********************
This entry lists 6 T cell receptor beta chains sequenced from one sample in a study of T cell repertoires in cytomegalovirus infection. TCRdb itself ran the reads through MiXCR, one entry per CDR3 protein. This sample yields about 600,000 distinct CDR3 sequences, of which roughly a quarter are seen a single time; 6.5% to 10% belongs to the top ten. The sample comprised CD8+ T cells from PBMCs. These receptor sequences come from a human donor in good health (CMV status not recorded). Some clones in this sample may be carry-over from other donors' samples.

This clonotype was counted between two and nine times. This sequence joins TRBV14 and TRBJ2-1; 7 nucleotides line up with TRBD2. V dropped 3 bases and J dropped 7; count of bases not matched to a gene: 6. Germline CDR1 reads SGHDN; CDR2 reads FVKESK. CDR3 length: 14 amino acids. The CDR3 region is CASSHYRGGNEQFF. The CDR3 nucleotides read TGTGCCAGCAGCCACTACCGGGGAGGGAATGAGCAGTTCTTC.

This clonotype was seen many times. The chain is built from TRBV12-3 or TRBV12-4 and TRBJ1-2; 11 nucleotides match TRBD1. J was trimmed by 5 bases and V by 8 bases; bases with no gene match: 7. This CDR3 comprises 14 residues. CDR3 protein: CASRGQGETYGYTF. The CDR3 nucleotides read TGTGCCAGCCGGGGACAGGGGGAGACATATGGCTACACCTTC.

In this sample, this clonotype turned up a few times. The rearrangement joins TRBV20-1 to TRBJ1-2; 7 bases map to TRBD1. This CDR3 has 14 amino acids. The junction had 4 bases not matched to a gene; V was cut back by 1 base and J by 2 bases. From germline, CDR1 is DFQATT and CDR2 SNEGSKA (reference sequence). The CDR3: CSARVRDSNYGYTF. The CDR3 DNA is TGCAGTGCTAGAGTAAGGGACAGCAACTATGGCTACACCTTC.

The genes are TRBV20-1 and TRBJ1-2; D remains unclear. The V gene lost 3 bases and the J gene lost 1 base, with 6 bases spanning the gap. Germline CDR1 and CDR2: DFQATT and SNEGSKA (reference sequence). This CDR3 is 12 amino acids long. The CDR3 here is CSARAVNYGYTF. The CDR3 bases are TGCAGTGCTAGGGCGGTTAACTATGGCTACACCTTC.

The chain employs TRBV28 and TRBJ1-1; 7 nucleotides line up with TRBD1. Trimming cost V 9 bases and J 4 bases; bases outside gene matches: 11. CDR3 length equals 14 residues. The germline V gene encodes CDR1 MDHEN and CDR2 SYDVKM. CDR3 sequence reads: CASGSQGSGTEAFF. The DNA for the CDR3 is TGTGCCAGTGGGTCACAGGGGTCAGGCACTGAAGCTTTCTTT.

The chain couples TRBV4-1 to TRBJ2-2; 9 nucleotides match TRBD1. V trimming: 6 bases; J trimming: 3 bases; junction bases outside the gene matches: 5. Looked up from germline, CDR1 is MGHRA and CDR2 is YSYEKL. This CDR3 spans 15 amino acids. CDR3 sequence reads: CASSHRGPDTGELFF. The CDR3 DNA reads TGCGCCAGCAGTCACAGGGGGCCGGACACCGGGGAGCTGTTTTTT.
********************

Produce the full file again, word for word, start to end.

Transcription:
This entry lists 6 T cell receptor beta chains sequenced from one sample in a study of T cell repertoires in cytomegalovirus infection. TCRdb itself ran the reads through MiXCR, one entry per CDR3 protein. This sample yields about 600,000 distinct CDR3 sequences, of which roughly a quarter are seen a single time; 6.5% to 10% belongs to the top ten. The sample comprised CD8+ T cells from PBMCs. These receptor sequences come from a human donor in good health (CMV status not recorded). Some clones in this sample may be carry-over from other donors' samples.

This clonotype was counted between two and nine times. This sequence joins TRBV14 and TRBJ2-1; 7 nucleotides line up with TRBD2. V dropped 3 bases and J dropped 7; count of bases not matched to a gene: 6. Germline CDR1 reads SGHDN; CDR2 reads FVKESK. CDR3 length: 14 amino acids. The CDR3 region is CASSHYRGGNEQFF. The CDR3 nucleotides read TGTGCCAGCAGCCACTACCGGGGAGGGAATGAGCAGTTCTTC.

This clonotype was seen many times. The chain is built from TRBV12-3 or TRBV12-4 and TRBJ1-2; 11 nucleotides match TRBD1. J was trimmed by 5 bases and V by 8 bases; bases with no gene match: 7. This CDR3 comprises 14 residues. CDR3 protein: CASRGQGETYGYTF. The CDR3 nucleotides read TGTGCCAGCCGGGGACAGGGGGAGACATATGGCTACACCTTC.

In this sample, this clonotype turned up a few times. The rearrangement joins TRBV20-1 to TRBJ1-2; 7 bases map to TRBD1. This CDR3 has 14 amino acids. The junction had 4 bases not matched to a gene; V was cut back by 1 base and J by 2 bases. From germline, CDR1 is DFQATT and CDR2 SNEGSKA (reference sequence). The CDR3: CSARVRDSNYGYTF. The CDR3 DNA is TGCAGTGCTAGAGTAAGGGACAGCAACTATGGCTACACCTTC.

The genes are TRBV20-1 and TRBJ1-2; D remains unclear. The V gene lost 3 bases and the J gene lost 1 base, with 6 bases spanning the gap. Germline CDR1 and CDR2: DFQATT and SNEGSKA (reference sequence). This CDR3 is 12 amino acids long. The CDR3 here is CSARAVNYGYTF. The CDR3 bases are TGCAGTGCTAGGGCGGTTAACTATGGCTACACCTTC.

The chain employs TRBV28 and TRBJ1-1; 7 nucleotides line up with TRBD1. Trimming cost V 9 bases and J 4 bases; bases outside gene matches: 11. CDR3 length equals 14 residues. The germline V gene encodes CDR1 MDHEN and CDR2 SYDVKM. CDR3 sequence reads: CASGSQGSGTEAFF. The DNA for the CDR3 is TGTGCCAGTGGGTCACAGGGGTCAGGCACTGAAGCTTTCTTT.

The chain couples TRBV4-1 to TRBJ2-2; 9 nucleotides match TRBD1. V trimming: 6 bases; J trimming: 3 bases; junction bases outside the gene matches: 5. Looked up from germline, CDR1 is MGHRA and CDR2 is YSYEKL. This CDR3 spans 15 amino acids. CDR3 sequence reads: CASSHRGPDTGELFF. The CDR3 DNA reads TGCGCCAGCAGTCACAGGGGGCCGGACACCGGGGAGCTGTTTTTT.